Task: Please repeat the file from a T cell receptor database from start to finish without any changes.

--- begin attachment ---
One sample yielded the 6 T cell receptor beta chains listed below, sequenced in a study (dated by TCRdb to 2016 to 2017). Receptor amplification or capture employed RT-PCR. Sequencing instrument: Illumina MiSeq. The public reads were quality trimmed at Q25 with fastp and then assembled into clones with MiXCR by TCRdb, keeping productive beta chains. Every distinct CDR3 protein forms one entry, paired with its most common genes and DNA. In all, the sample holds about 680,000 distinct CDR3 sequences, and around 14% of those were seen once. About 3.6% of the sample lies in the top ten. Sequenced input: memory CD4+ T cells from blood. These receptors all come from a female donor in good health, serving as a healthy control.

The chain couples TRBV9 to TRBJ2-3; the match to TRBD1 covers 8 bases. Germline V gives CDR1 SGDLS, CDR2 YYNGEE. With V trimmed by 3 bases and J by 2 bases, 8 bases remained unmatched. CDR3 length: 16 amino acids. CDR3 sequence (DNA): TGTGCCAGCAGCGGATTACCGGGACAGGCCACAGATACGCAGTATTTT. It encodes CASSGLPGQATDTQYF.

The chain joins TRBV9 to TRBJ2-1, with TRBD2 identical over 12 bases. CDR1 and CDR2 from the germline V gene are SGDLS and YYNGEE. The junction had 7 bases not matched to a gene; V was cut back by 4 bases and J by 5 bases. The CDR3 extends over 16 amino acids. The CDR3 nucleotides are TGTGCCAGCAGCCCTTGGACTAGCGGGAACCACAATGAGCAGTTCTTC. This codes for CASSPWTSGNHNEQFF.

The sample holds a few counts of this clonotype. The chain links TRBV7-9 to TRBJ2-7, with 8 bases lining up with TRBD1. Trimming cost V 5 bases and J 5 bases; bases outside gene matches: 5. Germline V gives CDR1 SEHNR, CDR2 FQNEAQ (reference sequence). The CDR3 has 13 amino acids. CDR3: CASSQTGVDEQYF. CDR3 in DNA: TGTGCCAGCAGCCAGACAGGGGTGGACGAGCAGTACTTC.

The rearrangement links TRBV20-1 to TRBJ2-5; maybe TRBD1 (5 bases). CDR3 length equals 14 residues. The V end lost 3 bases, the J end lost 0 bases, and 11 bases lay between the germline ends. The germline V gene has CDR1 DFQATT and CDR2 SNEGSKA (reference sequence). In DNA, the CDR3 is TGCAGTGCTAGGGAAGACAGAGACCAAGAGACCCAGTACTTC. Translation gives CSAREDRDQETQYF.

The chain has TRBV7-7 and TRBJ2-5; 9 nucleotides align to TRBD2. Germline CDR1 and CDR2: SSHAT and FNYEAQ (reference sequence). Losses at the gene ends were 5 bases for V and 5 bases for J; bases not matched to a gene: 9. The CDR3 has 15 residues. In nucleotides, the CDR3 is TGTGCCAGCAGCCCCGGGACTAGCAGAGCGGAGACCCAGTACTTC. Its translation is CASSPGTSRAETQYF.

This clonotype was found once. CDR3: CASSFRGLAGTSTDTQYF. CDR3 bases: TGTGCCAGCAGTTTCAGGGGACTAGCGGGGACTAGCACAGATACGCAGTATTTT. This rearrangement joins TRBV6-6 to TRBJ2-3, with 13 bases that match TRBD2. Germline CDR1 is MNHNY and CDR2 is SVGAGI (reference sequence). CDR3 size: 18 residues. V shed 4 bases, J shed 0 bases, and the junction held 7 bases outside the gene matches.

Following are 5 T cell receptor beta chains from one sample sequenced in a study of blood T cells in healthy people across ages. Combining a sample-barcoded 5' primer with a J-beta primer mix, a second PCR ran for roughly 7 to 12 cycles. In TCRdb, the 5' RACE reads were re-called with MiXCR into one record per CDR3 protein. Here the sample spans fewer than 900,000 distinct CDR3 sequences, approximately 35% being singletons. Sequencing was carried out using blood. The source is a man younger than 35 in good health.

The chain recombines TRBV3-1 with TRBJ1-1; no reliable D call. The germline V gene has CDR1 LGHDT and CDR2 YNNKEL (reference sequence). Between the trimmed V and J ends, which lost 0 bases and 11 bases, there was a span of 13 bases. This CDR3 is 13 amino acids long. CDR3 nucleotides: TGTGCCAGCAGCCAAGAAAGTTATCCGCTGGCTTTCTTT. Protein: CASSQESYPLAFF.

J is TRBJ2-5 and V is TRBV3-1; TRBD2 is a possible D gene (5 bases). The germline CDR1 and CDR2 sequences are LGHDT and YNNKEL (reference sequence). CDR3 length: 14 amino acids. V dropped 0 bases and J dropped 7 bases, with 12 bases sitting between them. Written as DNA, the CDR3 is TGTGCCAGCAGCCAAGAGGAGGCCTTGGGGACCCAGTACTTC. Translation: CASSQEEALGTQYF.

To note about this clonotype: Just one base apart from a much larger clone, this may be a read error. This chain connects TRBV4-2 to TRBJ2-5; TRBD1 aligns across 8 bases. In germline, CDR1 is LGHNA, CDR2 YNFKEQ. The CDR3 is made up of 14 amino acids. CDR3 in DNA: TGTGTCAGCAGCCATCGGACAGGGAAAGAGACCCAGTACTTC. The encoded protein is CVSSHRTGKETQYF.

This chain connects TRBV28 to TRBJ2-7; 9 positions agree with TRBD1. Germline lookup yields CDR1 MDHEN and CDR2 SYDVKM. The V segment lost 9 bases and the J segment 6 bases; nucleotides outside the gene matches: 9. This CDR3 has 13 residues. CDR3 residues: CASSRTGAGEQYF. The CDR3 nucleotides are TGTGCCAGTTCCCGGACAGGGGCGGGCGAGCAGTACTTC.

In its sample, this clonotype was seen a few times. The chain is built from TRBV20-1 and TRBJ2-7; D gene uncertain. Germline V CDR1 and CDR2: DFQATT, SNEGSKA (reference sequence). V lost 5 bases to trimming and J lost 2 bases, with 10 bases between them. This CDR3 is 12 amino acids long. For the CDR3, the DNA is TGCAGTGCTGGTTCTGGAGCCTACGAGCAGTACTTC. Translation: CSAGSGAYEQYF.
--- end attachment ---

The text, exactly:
One sample yielded the 6 T cell receptor beta chains listed below, sequenced in a study (dated by TCRdb to 2016 to 2017). Receptor amplification or capture employed RT-PCR. Sequencing instrument: Illumina MiSeq. The public reads were quality trimmed at Q25 with fastp and then assembled into clones with MiXCR by TCRdb, keeping productive beta chains. Every distinct CDR3 protein forms one entry, paired with its most common genes and DNA. In all, the sample holds about 680,000 distinct CDR3 sequences, and around 14% of those were seen once. About 3.6% of the sample lies in the top ten. Sequenced input: memory CD4+ T cells from blood. These receptors all come from a female donor in good health, serving as a healthy control.

The chain couples TRBV9 to TRBJ2-3; the match to TRBD1 covers 8 bases. Germline V gives CDR1 SGDLS, CDR2 YYNGEE. With V trimmed by 3 bases and J by 2 bases, 8 bases remained unmatched. CDR3 length: 16 amino acids. CDR3 sequence (DNA): TGTGCCAGCAGCGGATTACCGGGACAGGCCACAGATACGCAGTATTTT. It encodes CASSGLPGQATDTQYF.

The chain joins TRBV9 to TRBJ2-1, with TRBD2 identical over 12 bases. CDR1 and CDR2 from the germline V gene are SGDLS and YYNGEE. The junction had 7 bases not matched to a gene; V was cut back by 4 bases and J by 5 bases. The CDR3 extends over 16 amino acids. The CDR3 nucleotides are TGTGCCAGCAGCCCTTGGACTAGCGGGAACCACAATGAGCAGTTCTTC. This codes for CASSPWTSGNHNEQFF.

The sample holds a few counts of this clonotype. The chain links TRBV7-9 to TRBJ2-7, with 8 bases lining up with TRBD1. Trimming cost V 5 bases and J 5 bases; bases outside gene matches: 5. Germline V gives CDR1 SEHNR, CDR2 FQNEAQ (reference sequence). The CDR3 has 13 amino acids. CDR3: CASSQTGVDEQYF. CDR3 in DNA: TGTGCCAGCAGCCAGACAGGGGTGGACGAGCAGTACTTC.

The rearrangement links TRBV20-1 to TRBJ2-5; maybe TRBD1 (5 bases). CDR3 length equals 14 residues. The V end lost 3 bases, the J end lost 0 bases, and 11 bases lay between the germline ends. The germline V gene has CDR1 DFQATT and CDR2 SNEGSKA (reference sequence). In DNA, the CDR3 is TGCAGTGCTAGGGAAGACAGAGACCAAGAGACCCAGTACTTC. Translation gives CSAREDRDQETQYF.

The chain has TRBV7-7 and TRBJ2-5; 9 nucleotides align to TRBD2. Germline CDR1 and CDR2: SSHAT and FNYEAQ (reference sequence). Losses at the gene ends were 5 bases for V and 5 bases for J; bases not matched to a gene: 9. The CDR3 has 15 residues. In nucleotides, the CDR3 is TGTGCCAGCAGCCCCGGGACTAGCAGAGCGGAGACCCAGTACTTC. Its translation is CASSPGTSRAETQYF.

This clonotype was found once. CDR3: CASSFRGLAGTSTDTQYF. CDR3 bases: TGTGCCAGCAGTTTCAGGGGACTAGCGGGGACTAGCACAGATACGCAGTATTTT. This rearrangement joins TRBV6-6 to TRBJ2-3, with 13 bases that match TRBD2. Germline CDR1 is MNHNY and CDR2 is SVGAGI (reference sequence). CDR3 size: 18 residues. V shed 4 bases, J shed 0 bases, and the junction held 7 bases outside the gene matches.

Following are 5 T cell receptor beta chains from one sample sequenced in a study of blood T cells in healthy people across ages. Combining a sample-barcoded 5' primer with a J-beta primer mix, a second PCR ran for roughly 7 to 12 cycles. In TCRdb, the 5' RACE reads were re-called with MiXCR into one record per CDR3 protein. Here the sample spans fewer than 900,000 distinct CDR3 sequences, approximately 35% being singletons. Sequencing was carried out using blood. The source is a man younger than 35 in good health.

The chain recombines TRBV3-1 with TRBJ1-1; no reliable D call. The germline V gene has CDR1 LGHDT and CDR2 YNNKEL (reference sequence). Between the trimmed V and J ends, which lost 0 bases and 11 bases, there was a span of 13 bases. This CDR3 is 13 amino acids long. CDR3 nucleotides: TGTGCCAGCAGCCAAGAAAGTTATCCGCTGGCTTTCTTT. Protein: CASSQESYPLAFF.

J is TRBJ2-5 and V is TRBV3-1; TRBD2 is a possible D gene (5 bases). The germline CDR1 and CDR2 sequences are LGHDT and YNNKEL (reference sequence). CDR3 length: 14 amino acids. V dropped 0 bases and J dropped 7 bases, with 12 bases sitting between them. Written as DNA, the CDR3 is TGTGCCAGCAGCCAAGAGGAGGCCTTGGGGACCCAGTACTTC. Translation: CASSQEEALGTQYF.

To note about this clonotype: Just one base apart from a much larger clone, this may be a read error. This chain connects TRBV4-2 to TRBJ2-5; TRBD1 aligns across 8 bases. In germline, CDR1 is LGHNA, CDR2 YNFKEQ. The CDR3 is made up of 14 amino acids. CDR3 in DNA: TGTGTCAGCAGCCATCGGACAGGGAAAGAGACCCAGTACTTC. The encoded protein is CVSSHRTGKETQYF.

This chain connects TRBV28 to TRBJ2-7; 9 positions agree with TRBD1. Germline lookup yields CDR1 MDHEN and CDR2 SYDVKM. The V segment lost 9 bases and the J segment 6 bases; nucleotides outside the gene matches: 9. This CDR3 has 13 residues. CDR3 residues: CASSRTGAGEQYF. The CDR3 nucleotides are TGTGCCAGTTCCCGGACAGGGGCGGGCGAGCAGTACTTC.

In its sample, this clonotype was seen a few times. The chain is built from TRBV20-1 and TRBJ2-7; D gene uncertain. Germline V CDR1 and CDR2: DFQATT, SNEGSKA (reference sequence). V lost 5 bases to trimming and J lost 2 bases, with 10 bases between them. This CDR3 is 12 amino acids long. For the CDR3, the DNA is TGCAGTGCTGGTTCTGGAGCCTACGAGCAGTACTTC. Translation: CSAGSGAYEQYF.